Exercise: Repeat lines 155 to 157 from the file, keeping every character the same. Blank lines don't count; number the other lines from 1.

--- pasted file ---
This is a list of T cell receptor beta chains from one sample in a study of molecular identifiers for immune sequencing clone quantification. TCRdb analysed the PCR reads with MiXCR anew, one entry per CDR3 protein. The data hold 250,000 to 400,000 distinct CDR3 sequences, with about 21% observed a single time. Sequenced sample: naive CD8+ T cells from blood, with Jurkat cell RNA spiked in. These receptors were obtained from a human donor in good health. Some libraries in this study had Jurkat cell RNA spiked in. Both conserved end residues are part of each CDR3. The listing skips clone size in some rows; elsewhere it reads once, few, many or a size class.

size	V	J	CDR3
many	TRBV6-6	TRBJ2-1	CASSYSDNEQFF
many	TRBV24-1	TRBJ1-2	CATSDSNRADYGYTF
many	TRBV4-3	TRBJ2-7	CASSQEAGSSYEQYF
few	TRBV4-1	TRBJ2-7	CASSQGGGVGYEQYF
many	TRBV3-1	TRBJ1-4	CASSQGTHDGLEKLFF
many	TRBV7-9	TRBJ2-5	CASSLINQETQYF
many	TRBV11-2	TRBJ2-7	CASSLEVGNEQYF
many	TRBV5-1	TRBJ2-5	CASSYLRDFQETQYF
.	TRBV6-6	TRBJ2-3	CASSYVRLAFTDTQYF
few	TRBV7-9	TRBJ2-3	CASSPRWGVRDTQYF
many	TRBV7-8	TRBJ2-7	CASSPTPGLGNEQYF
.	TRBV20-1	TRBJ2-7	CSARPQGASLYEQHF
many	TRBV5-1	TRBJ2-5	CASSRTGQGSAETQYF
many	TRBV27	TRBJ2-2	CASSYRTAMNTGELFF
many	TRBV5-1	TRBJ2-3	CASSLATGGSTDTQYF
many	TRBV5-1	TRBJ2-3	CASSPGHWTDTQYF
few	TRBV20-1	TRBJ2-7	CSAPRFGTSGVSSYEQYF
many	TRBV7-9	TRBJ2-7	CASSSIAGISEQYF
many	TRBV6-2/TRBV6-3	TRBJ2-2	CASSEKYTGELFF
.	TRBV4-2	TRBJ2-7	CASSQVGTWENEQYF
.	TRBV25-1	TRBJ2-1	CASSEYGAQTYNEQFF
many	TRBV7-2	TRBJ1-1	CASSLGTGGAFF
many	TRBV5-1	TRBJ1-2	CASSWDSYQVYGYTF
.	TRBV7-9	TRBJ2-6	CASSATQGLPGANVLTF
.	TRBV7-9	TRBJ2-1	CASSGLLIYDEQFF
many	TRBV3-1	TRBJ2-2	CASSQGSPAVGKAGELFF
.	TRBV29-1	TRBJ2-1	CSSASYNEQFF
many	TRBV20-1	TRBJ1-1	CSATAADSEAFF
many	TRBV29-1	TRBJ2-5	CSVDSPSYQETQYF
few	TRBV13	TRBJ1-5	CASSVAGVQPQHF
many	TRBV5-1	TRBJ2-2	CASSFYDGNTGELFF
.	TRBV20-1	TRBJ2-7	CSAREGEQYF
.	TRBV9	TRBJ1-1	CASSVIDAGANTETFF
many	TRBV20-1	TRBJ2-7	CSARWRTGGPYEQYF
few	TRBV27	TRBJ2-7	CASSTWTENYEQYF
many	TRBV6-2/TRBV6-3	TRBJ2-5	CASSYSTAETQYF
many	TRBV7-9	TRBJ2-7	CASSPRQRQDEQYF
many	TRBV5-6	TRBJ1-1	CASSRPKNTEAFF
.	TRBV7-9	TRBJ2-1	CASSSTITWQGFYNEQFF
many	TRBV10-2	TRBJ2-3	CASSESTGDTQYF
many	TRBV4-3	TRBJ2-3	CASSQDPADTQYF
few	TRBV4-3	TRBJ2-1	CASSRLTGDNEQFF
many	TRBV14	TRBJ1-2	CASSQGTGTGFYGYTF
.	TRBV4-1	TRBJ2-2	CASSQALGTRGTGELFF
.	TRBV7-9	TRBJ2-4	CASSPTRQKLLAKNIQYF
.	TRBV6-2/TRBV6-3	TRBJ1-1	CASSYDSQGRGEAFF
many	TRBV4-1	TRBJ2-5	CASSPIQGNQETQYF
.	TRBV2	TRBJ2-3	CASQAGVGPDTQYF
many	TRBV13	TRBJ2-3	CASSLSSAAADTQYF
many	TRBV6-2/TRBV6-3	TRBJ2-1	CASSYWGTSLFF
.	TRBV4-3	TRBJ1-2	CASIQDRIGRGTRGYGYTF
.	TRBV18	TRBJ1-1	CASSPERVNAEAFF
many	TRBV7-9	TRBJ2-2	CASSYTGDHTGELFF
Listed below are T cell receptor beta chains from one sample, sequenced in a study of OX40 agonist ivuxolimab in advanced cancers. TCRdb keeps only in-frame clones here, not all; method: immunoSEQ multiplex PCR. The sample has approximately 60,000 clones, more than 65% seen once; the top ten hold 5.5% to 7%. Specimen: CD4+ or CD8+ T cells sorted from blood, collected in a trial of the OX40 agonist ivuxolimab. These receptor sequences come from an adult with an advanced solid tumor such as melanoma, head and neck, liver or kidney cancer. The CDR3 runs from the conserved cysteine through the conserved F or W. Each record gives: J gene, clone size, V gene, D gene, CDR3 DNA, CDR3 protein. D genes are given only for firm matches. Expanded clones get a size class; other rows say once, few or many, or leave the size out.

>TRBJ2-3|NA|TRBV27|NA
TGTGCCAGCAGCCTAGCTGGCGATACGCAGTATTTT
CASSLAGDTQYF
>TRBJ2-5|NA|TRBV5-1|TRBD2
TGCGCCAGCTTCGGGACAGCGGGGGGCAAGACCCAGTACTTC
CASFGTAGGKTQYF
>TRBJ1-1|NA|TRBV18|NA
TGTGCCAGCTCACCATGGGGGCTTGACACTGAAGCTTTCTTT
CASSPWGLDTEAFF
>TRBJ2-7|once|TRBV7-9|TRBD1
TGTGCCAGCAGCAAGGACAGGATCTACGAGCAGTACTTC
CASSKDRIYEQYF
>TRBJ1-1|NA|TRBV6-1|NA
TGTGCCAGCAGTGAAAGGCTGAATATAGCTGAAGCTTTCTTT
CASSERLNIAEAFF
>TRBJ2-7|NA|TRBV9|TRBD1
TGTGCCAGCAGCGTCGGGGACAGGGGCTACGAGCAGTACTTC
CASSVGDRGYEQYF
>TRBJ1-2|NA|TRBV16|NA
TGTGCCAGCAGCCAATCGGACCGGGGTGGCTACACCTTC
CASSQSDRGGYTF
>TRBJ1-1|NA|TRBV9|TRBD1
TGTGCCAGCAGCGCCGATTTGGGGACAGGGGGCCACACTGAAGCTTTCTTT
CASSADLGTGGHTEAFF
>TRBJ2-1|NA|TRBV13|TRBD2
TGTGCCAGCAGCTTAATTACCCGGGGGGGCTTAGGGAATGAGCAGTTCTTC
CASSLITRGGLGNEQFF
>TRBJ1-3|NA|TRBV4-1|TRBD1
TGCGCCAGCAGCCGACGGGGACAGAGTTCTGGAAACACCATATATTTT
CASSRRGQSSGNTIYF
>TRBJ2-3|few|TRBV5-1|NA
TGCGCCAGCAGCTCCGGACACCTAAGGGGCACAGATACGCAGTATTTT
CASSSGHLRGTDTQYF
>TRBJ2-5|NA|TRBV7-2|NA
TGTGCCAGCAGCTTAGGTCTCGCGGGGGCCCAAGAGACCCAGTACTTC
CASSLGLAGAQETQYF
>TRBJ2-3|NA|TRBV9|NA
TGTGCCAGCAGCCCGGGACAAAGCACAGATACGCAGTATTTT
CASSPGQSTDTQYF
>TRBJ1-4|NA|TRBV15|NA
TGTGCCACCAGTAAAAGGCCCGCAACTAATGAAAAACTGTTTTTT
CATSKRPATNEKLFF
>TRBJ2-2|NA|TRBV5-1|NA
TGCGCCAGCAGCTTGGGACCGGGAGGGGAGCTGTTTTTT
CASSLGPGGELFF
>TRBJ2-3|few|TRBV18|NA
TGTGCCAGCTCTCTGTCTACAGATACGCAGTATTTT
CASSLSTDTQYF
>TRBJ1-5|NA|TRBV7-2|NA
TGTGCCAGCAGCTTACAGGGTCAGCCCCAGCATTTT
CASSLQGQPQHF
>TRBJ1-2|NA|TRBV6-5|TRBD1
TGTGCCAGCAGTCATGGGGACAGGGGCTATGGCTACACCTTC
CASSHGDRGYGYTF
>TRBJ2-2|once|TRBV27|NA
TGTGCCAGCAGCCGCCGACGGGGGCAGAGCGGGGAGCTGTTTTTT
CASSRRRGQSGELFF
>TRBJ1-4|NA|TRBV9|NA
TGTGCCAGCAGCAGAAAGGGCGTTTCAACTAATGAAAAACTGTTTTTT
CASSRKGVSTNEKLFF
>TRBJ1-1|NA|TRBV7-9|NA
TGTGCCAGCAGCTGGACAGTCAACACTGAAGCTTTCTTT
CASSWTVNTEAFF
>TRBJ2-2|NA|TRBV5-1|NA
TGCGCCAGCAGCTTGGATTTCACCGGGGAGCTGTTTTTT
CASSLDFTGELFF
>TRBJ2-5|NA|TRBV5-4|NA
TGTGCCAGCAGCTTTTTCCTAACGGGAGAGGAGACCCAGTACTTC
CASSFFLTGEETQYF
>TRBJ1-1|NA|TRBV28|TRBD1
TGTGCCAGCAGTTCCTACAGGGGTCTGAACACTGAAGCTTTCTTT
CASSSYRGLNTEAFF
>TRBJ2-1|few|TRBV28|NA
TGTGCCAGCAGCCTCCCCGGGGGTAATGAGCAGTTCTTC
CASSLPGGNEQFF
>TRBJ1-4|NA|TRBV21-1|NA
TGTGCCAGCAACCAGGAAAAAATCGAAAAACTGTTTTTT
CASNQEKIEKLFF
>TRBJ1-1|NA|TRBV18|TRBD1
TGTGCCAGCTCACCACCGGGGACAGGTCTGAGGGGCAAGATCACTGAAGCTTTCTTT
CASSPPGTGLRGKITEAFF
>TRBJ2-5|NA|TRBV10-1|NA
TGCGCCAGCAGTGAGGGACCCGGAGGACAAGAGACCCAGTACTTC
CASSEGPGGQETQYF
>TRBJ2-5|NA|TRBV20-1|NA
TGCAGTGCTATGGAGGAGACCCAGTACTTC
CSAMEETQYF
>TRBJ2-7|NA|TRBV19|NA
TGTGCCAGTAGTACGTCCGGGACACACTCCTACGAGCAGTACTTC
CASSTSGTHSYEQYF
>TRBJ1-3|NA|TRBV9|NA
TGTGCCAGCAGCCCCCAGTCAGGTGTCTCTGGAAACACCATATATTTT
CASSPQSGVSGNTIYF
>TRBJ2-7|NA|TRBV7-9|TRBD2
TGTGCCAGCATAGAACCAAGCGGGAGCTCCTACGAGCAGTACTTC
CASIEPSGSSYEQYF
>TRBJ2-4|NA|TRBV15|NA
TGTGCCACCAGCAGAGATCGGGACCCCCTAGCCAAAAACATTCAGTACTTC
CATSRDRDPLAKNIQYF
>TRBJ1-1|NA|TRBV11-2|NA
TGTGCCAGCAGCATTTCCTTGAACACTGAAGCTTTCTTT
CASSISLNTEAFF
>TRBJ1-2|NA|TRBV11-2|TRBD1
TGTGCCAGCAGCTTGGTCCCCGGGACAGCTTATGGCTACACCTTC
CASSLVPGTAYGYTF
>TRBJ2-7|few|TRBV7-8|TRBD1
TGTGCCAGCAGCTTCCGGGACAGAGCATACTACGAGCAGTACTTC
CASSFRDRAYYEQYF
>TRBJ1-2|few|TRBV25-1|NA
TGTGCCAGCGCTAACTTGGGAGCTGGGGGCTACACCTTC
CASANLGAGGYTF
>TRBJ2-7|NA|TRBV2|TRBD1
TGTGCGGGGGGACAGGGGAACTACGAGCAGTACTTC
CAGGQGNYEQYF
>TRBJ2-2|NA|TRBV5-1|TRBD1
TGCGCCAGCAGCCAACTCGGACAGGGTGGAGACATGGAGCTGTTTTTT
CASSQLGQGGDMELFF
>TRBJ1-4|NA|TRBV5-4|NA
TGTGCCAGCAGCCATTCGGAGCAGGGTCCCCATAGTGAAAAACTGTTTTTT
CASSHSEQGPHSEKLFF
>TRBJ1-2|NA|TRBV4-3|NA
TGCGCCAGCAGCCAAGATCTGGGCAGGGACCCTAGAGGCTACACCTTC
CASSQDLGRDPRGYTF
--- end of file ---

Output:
CATSRDRDPLAKNIQYF
>TRBJ1-1|NA|TRBV11-2|NA
TGTGCCAGCAGCATTTCCTTGAACACTGAAGCTTTCTTT